Don't rush cataract surgery, expert panel advises

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Physicians and patients should not rush into cataract surgery if glasses or visual aids provide satisfactory vision and the patient's lifestyle is not compromised, a panel of eye and health-care experts announced recently.

Only when patients have conditions such as glaucoma is cataract surgery necessary, according to the panel, whose recommendations were released Feb. 25 by the Agency for Health Care Policy and Research (AHCPR), a part of the U.S. Public Health Service.

The panel's clinical practice guidelines, "Cataract in Adults: Management of Functional Impairment," encourage patients and ophthalmologists to consider stronger glasses, magnifying lenses, pupil dilation, or a delay until the cataract becomes more burdensome.

A cataract, the clouding of the eye's lens, impairs vision, often reducing a person's ability to participate in various activities. Cataract surgery, which involves replacing the clouded lens with a plastic intraocular lens, is the most common surgical procedure among Americans over 65. Younger people develop cataracts less frequently, but also require surgery at times.

Denis O'Day, M.D., the leader of the panel and chairman of the department of ophthalmology at Vanderbilt University School of Medicine, said, "The operating surgeon and patient should discuss the risks and benefits of cataract surgery, and then weigh them against the degree to which a cataract interferes with daily activities. Ultimately, the decision must be made by the patient."

During its research, the panel reviewed almost 8,000 published studies on cataract care, as well as information provided by consultants, specialty societies, and others. One study, which evaluated the incidence of retinal detachment after YAG-laser capsulotomy (a procedure to correct opaqueness of the remaining lens capsule), found the procedure to be associated with an almost fourfold increase in the risk of retinal detachment. Each year, more than 600,000 patients who previously had cataract surgery undergo this procedure.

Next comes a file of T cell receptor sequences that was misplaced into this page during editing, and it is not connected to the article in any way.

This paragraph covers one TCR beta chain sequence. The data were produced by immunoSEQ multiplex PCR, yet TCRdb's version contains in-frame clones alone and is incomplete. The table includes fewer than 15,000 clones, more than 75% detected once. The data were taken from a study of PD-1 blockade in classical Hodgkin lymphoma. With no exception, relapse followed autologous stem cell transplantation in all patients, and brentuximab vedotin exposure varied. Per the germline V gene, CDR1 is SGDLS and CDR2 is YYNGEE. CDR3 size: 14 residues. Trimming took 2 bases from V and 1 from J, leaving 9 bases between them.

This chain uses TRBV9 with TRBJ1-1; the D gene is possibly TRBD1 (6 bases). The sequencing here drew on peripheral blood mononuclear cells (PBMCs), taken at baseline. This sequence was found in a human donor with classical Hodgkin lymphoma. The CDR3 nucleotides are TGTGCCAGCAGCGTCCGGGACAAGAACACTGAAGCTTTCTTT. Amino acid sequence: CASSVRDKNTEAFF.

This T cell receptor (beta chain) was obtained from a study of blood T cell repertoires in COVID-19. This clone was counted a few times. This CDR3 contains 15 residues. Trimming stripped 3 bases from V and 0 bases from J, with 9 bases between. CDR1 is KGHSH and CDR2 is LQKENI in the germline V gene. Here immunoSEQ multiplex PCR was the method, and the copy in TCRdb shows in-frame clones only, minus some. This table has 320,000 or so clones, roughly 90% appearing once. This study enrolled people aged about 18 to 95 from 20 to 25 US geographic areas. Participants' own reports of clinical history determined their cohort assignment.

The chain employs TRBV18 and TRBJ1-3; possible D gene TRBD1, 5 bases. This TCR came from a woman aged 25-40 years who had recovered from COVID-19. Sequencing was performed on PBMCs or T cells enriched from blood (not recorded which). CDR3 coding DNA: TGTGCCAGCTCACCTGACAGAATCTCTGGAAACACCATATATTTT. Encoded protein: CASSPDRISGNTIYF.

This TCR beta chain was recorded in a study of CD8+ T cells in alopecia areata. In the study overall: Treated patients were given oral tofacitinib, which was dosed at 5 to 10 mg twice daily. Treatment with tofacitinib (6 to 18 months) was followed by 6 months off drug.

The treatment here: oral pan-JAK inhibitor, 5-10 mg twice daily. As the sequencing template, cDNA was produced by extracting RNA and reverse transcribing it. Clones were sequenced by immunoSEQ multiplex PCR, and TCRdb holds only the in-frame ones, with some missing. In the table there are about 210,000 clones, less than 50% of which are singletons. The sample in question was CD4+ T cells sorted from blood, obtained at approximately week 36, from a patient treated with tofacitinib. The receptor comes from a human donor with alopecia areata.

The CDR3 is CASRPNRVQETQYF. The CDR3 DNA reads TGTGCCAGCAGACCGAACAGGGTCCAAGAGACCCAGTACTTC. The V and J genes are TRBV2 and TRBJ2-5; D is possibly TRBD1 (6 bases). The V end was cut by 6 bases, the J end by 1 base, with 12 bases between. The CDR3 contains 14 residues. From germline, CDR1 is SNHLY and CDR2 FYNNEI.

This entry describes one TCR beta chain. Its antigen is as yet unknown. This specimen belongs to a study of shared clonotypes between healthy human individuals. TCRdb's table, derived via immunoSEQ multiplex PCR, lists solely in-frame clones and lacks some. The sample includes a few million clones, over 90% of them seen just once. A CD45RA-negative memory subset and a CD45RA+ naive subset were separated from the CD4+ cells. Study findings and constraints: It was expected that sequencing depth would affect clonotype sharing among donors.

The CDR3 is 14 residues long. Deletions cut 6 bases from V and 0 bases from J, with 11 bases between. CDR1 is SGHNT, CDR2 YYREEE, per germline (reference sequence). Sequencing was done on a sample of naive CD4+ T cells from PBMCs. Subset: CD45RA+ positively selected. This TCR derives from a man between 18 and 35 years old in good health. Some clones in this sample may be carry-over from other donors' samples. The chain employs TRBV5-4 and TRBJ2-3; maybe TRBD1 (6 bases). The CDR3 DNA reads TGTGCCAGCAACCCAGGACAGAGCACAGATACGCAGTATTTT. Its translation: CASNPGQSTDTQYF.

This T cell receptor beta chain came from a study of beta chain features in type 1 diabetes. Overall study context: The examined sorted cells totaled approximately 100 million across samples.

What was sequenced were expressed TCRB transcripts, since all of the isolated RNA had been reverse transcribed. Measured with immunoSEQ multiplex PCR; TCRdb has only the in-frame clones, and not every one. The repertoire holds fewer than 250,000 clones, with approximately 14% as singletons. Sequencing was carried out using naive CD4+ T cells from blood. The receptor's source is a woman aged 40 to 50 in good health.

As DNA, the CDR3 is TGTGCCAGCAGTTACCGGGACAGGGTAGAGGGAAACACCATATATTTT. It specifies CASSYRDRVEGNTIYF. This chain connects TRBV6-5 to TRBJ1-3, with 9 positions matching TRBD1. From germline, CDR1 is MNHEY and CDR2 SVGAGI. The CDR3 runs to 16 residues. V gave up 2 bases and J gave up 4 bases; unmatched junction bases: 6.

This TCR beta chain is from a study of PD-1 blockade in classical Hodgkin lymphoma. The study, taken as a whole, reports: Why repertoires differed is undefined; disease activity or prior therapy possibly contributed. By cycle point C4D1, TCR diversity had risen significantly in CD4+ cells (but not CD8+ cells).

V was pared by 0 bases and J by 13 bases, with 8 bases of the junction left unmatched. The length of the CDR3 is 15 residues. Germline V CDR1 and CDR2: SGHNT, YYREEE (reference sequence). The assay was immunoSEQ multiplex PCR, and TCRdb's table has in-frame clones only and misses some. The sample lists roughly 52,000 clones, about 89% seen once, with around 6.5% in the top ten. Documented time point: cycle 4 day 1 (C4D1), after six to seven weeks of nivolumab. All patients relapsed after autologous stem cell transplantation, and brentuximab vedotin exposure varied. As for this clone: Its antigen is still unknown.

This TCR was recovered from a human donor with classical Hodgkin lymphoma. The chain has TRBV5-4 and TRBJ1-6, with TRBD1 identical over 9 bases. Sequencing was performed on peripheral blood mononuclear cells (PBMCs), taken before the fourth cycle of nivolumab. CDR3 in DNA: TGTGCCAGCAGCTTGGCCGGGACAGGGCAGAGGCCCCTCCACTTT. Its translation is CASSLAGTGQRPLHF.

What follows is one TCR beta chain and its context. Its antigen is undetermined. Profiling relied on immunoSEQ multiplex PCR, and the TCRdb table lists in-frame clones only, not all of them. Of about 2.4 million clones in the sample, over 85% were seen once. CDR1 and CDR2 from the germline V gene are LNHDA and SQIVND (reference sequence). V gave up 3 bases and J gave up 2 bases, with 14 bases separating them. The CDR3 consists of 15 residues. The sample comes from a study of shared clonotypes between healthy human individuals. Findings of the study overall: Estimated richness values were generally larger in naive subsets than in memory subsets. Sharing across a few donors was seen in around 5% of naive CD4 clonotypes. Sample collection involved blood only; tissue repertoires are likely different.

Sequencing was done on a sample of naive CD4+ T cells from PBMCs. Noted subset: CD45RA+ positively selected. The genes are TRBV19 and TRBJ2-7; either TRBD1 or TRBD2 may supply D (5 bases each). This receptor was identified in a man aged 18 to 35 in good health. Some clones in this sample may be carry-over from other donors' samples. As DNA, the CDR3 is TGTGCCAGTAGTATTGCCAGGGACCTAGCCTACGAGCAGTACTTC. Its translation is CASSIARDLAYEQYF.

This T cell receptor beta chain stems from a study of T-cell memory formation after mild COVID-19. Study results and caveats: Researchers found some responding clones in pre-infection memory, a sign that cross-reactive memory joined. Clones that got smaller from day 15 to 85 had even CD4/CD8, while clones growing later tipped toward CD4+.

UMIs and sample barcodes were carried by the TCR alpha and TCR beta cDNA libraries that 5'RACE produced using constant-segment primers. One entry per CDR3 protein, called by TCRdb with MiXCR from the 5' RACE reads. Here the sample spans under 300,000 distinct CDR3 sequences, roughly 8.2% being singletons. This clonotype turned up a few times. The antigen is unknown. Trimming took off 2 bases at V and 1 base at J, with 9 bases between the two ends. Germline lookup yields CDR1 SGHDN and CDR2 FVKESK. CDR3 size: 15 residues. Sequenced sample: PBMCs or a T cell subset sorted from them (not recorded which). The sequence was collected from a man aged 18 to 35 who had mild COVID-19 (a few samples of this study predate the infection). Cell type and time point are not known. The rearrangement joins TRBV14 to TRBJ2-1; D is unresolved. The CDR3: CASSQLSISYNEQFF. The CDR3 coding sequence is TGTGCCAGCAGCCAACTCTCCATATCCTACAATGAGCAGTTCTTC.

The cataract guidelines are endorsed by the American Academy of Ophthalmology, Association of University Professors of Ophthalmology, American College of Surgeons, American Society of Ophthalmic Registered Nurses, National Society to Prevent Blindness, and the Alliance for Aging Research.

Copies of Management of Cataracts in Adults, a quick-reference brochure for clinicians based on the guidelines, and a guide for patients, are available free from the AHCPR Publications Clearinghouse, P.O. Box 8547, Silver Spring, MD 20907, or by calling (1-800) 358-9295.

(See also "Lifting the Clouds of Cataracts" in the December 1989-January 1990 FDA Consumer.)

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